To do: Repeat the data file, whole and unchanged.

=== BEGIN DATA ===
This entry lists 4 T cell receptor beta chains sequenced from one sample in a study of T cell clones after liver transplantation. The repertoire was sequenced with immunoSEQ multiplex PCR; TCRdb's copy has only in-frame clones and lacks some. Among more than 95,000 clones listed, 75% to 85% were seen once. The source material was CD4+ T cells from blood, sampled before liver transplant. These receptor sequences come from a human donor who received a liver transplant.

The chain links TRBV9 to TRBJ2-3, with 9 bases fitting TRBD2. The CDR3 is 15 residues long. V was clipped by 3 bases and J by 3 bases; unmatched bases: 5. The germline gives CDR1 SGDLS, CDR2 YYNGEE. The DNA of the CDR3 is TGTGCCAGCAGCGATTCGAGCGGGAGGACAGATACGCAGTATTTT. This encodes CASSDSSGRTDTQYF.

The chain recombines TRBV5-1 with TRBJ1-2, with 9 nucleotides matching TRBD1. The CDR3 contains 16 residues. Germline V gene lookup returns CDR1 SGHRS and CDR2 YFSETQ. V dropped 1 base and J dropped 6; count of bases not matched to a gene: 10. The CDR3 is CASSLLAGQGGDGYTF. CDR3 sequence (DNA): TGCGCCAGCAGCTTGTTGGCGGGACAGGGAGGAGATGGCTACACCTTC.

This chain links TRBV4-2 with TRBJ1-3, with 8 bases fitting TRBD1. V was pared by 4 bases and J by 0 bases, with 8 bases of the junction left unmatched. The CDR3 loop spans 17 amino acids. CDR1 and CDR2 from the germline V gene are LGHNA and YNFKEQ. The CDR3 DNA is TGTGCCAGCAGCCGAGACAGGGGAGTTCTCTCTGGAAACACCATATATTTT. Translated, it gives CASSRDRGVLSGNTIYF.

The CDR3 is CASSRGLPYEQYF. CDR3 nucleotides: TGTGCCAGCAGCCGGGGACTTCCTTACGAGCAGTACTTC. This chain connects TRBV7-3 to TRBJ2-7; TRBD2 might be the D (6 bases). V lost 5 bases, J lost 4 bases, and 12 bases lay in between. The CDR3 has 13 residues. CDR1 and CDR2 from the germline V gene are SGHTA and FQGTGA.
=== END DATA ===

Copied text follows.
This entry lists 4 T cell receptor beta chains sequenced from one sample in a study of T cell clones after liver transplantation. The repertoire was sequenced with immunoSEQ multiplex PCR; TCRdb's copy has only in-frame clones and lacks some. Among more than 95,000 clones listed, 75% to 85% were seen once. The source material was CD4+ T cells from blood, sampled before liver transplant. These receptor sequences come from a human donor who received a liver transplant.

The chain links TRBV9 to TRBJ2-3, with 9 bases fitting TRBD2. The CDR3 is 15 residues long. V was clipped by 3 bases and J by 3 bases; unmatched bases: 5. The germline gives CDR1 SGDLS, CDR2 YYNGEE. The DNA of the CDR3 is TGTGCCAGCAGCGATTCGAGCGGGAGGACAGATACGCAGTATTTT. This encodes CASSDSSGRTDTQYF.

The chain recombines TRBV5-1 with TRBJ1-2, with 9 nucleotides matching TRBD1. The CDR3 contains 16 residues. Germline V gene lookup returns CDR1 SGHRS and CDR2 YFSETQ. V dropped 1 base and J dropped 6; count of bases not matched to a gene: 10. The CDR3 is CASSLLAGQGGDGYTF. CDR3 sequence (DNA): TGCGCCAGCAGCTTGTTGGCGGGACAGGGAGGAGATGGCTACACCTTC.

This chain links TRBV4-2 with TRBJ1-3, with 8 bases fitting TRBD1. V was pared by 4 bases and J by 0 bases, with 8 bases of the junction left unmatched. The CDR3 loop spans 17 amino acids. CDR1 and CDR2 from the germline V gene are LGHNA and YNFKEQ. The CDR3 DNA is TGTGCCAGCAGCCGAGACAGGGGAGTTCTCTCTGGAAACACCATATATTTT. Translated, it gives CASSRDRGVLSGNTIYF.

The CDR3 is CASSRGLPYEQYF. CDR3 nucleotides: TGTGCCAGCAGCCGGGGACTTCCTTACGAGCAGTACTTC. This chain connects TRBV7-3 to TRBJ2-7; TRBD2 might be the D (6 bases). V lost 5 bases, J lost 4 bases, and 12 bases lay in between. The CDR3 has 13 residues. CDR1 and CDR2 from the germline V gene are SGHTA and FQGTGA.